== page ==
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Friday, October 21, 2016

By Sara Smith, The Kansas City Star

(If you haven’t watched all of “True Detective” through last week’s episode, be warned of spoilers ahead.)

Thanks to “True Detective,” people are quoting Matthew McConaughey again. Because, as he will demonstrate with a mangled beer can, “time is a flat circle. Everything we’ve ever done or will do, we’re gonna do over and over and over again.”

“True Detective,” the runaway HBO hit about two Louisiana cops chasing an elusive evil for two decades, wraps up its first season on Sunday. Rustin Cohle (McConaughey) and his old partner Marty Hart (Woody Harrelson) are all set to nail down at least one part of whatever awfulness is coming.

The show, set to end its story after eight hourlong segments, has been analyzed at “Breaking Bad” levels of delightful, annoying geekdom, making it the latest frustrating, intricate TV drama turned social experiment.

Sunday nights have a lot of shows like that, because Monday mornings go down easier with a round of “Did you watch? Are you caught up?” My work friends, bless their hearts, maintain a spoiler-free zone — within reason. Don’t be saving the “Game of Thrones” finale for four days, that’s just rude.

“True Detective” deserves most of the effusive praise it’s getting, managing to be dark, sexy, terrifying and sad, sometimes all at once. Rust’s flat, detached manner of talking about his baby daughter’s death cuts deep.

“The hubris it must take to yank a soul out of nonexistence, into this meat,” he muses. “And to force a life into this thresher. Yeah, so my daughter, she — uh, she spared me the sin of being a father.”

Shows like “True Detective” swarm your Facebook feed, and given the chance to actually catch up, eventually you join the other drones reconvening at the hive (Twitter, et al.) to toil with singular intent (parsing Townes Van Zandt lyrics).

If only Reddit had been around for “Twin Peaks.” Fans had to find each other at parties by dropping obscure references to chewing gum and midgets. Rows of VCR titles were prominently displayed in dorm rooms. It was a simpler time.

In one David Lynch-esque moment of “True Detective,” birds flock into a replica of a victim’s spiral-shaped tattoo in a nearby field. Symbolism can be its own reward, especially in a story being told by guys who hallucinate and drink until dawn.

  • sigrid28

    A small complaint: Reviews of “True Detective” read like a bad graduate term paper that just strings together clever citations and allusions but neglects to provide any classical analysis of the plot. Speaking in defense of allusion-addicted reviewers, cinema and television homages are strewn about in “True Detective” like confetti, while the plot unfolds gradually bit by bit and is elusive. It is not told in a linear fashion but delivered with emphasis on its circular origin, the way the scarred fellow at the end of the penultimate episode cuts grass in concentric circles on the lawn beside a Bayou cemetery, where his ancestors are all laid out neatly in white caskets amid white monuments. Ask yourself, why doesn’t he cut in straight lines–up and down, and up and down–the way a farmer harvests corn or a groundskeeper grooms a golf course? What is the significance of his bright green crop circle, which does not interest the two FBI investigators, who decide to drive on even though he offers to tell them his story. Too bad. I would have loved to hear it. Maybe it will come up in the last episode this Sunday. Or maybe it will be just another red herring.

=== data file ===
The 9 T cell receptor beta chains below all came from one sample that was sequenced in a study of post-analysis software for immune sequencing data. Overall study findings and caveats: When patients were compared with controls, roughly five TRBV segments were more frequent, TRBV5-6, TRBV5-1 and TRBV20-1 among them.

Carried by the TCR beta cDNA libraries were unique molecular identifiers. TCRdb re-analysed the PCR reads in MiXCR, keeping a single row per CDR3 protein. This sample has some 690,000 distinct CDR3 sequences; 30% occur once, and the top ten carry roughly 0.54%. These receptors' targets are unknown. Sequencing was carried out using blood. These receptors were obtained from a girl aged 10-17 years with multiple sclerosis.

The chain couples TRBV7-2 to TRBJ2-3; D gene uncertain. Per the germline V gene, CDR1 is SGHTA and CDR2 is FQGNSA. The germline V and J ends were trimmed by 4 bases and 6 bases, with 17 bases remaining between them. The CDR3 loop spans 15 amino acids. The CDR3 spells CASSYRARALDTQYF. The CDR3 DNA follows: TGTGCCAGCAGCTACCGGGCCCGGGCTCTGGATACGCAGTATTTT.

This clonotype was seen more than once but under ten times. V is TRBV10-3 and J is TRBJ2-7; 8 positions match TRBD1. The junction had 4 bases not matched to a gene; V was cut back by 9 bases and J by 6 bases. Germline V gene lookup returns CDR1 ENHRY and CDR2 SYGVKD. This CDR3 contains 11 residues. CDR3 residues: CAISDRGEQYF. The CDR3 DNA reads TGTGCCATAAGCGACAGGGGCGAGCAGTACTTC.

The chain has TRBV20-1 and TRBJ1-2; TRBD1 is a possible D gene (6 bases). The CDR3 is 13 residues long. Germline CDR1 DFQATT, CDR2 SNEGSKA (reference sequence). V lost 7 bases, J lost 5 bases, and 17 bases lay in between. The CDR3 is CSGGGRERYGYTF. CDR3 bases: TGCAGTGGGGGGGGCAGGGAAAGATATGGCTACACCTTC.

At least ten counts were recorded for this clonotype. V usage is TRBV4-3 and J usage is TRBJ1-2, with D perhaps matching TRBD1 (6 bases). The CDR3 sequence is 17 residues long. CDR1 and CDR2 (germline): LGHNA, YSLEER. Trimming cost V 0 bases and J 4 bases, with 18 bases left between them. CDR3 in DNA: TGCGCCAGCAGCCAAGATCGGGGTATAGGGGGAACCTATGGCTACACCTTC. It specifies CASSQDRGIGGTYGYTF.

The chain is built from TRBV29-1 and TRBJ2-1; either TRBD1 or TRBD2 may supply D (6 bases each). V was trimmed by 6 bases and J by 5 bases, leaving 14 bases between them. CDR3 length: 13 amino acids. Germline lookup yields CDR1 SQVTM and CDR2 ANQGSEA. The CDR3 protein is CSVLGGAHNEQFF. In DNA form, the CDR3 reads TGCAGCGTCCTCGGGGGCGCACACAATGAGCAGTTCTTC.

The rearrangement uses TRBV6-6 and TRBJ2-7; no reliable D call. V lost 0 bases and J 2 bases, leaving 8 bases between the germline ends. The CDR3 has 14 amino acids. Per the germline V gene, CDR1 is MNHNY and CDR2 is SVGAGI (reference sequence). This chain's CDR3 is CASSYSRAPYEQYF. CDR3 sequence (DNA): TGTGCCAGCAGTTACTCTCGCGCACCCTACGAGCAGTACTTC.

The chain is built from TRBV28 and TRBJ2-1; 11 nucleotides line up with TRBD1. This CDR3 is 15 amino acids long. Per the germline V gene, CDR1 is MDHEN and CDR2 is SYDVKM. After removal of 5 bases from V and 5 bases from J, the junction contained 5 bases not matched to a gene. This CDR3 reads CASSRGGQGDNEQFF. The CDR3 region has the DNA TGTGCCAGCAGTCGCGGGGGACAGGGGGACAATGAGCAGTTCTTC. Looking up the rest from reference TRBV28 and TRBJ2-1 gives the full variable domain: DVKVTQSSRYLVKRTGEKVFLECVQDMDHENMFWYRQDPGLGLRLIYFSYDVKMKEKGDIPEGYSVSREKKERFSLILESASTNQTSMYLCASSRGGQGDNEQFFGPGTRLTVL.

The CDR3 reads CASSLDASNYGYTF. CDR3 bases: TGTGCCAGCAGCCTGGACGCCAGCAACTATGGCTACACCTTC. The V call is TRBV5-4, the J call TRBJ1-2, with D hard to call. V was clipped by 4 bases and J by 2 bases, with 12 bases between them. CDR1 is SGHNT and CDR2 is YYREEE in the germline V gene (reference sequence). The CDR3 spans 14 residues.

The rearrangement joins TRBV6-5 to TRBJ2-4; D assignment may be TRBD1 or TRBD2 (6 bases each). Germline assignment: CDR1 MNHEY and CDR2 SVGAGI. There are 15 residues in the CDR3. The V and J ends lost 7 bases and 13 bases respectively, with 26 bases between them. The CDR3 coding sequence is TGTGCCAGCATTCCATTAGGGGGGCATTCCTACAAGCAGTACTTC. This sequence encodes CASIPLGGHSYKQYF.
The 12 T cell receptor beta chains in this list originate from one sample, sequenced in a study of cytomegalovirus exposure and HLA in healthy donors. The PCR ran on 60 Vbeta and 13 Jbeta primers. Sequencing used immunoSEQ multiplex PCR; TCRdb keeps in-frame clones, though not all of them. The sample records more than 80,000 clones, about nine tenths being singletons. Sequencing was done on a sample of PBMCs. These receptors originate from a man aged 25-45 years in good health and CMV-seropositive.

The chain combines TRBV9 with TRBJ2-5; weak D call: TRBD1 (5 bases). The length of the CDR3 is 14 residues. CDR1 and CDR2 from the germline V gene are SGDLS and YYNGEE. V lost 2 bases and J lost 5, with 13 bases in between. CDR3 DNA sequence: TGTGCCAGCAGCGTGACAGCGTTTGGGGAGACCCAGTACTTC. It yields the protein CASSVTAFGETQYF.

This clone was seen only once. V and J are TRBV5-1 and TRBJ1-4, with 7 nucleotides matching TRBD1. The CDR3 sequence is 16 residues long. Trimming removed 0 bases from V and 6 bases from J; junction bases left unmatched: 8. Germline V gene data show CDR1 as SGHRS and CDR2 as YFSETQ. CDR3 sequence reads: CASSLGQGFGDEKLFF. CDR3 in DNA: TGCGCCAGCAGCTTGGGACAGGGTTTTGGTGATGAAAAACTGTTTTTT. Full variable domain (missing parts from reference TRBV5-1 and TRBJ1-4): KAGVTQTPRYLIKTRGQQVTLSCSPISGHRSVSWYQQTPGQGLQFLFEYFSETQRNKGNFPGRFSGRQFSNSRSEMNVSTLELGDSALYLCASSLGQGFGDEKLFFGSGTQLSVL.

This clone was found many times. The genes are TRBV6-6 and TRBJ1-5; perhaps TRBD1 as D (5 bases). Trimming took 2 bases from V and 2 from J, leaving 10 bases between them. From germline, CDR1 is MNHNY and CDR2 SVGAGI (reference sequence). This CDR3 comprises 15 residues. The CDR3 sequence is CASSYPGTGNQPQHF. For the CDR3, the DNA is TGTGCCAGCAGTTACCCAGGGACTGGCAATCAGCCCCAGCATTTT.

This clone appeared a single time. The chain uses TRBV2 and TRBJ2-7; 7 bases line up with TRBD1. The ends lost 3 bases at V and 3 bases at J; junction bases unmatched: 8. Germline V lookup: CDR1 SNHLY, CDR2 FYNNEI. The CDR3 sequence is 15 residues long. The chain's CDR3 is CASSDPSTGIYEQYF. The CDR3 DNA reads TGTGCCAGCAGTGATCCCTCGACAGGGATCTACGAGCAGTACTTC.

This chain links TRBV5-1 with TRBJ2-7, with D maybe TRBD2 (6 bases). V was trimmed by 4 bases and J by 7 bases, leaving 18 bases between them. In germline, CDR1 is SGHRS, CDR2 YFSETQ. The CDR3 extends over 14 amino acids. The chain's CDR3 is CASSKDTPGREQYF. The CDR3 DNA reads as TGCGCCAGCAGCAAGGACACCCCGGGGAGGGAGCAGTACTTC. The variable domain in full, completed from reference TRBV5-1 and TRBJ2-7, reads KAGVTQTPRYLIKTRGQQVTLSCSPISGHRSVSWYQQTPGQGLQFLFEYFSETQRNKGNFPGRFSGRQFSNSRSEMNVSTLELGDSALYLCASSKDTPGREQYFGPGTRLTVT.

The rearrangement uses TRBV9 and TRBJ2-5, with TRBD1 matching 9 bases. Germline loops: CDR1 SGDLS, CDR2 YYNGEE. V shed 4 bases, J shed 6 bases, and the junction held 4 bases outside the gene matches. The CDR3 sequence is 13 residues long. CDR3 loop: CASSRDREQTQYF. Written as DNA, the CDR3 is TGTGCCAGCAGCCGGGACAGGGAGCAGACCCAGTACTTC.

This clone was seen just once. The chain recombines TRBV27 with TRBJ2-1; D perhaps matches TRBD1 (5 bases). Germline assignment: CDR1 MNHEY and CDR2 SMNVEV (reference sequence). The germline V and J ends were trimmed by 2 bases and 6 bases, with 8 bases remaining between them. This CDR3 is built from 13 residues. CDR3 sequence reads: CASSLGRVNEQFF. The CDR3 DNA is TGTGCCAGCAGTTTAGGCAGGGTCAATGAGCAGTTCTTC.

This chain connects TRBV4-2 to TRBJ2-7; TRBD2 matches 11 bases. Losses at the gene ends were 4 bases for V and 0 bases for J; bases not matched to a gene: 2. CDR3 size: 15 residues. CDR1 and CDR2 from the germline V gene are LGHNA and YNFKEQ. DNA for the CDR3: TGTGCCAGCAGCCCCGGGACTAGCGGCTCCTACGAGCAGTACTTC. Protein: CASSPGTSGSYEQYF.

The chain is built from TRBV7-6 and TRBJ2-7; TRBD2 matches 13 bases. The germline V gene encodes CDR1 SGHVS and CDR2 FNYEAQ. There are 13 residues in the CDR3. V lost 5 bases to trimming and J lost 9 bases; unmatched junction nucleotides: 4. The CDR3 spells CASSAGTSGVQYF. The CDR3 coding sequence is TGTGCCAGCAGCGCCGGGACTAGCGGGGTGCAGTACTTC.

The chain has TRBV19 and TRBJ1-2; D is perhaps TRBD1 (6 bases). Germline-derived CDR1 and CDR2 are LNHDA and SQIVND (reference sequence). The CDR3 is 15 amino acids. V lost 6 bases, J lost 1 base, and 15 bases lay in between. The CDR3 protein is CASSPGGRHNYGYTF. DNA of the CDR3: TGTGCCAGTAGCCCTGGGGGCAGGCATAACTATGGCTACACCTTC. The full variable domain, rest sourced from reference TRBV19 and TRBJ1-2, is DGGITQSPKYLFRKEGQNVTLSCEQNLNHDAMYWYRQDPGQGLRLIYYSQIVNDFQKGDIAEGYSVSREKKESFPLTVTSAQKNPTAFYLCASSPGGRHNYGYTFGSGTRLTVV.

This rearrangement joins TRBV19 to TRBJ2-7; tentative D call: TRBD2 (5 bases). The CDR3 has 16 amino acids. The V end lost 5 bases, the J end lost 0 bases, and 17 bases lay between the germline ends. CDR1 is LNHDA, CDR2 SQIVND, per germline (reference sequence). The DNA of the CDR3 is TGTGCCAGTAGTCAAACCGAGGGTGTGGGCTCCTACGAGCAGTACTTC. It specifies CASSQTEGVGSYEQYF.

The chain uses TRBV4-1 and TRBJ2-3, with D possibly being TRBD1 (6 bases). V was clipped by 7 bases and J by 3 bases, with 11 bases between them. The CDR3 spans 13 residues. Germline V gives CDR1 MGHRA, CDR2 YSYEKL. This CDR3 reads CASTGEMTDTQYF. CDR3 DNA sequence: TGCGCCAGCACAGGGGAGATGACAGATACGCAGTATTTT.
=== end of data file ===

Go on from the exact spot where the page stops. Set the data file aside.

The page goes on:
But back to the nonlinear plot, which comes together as Hart and Cohle submit to separate interviews with the FBI, seventeen years after they had together solved a string of serial murders. The narrative feeds out bit by bit as we see part of one interview and then part of another. Sometimes one interview contradicts the other. Sometimes both interviews support the same interpretation of events. Sometimes the plot line gets all balled up, as it does when Cohle saves a witness he’s protecting undercover during a cocaine-fueled battle between rival drug gangs. Maybe it’s a relief when the narrative puts the plot on hold while suspense takes over. We get to enjoy the simpler pleasures of just wanting the main characters to survive, now that we care about them. Sometimes the director let’s us feel superior to the FBI investigators. We are allowed to see how Hart and Cohle are both telling them the same lie, while we are allowed to watch the true events play out before us. Doe that make me a “true detective” rather than an investigator from the FBI?

    I like how these tricks of narration emphasize the way lies, the truth, and our belief in the trustworthiness of the storyteller influence what we come to understand about any piece of information that has a beginning, a middle, and an end: that is, how we come to understand a story. By trying to understand what is going on in “True Detective,” rather than simply cataloguing clever clues, we become better actors in the stories of our own lives and, through sympathy for and identification with the characters, gain a better understanding of what it means to be human.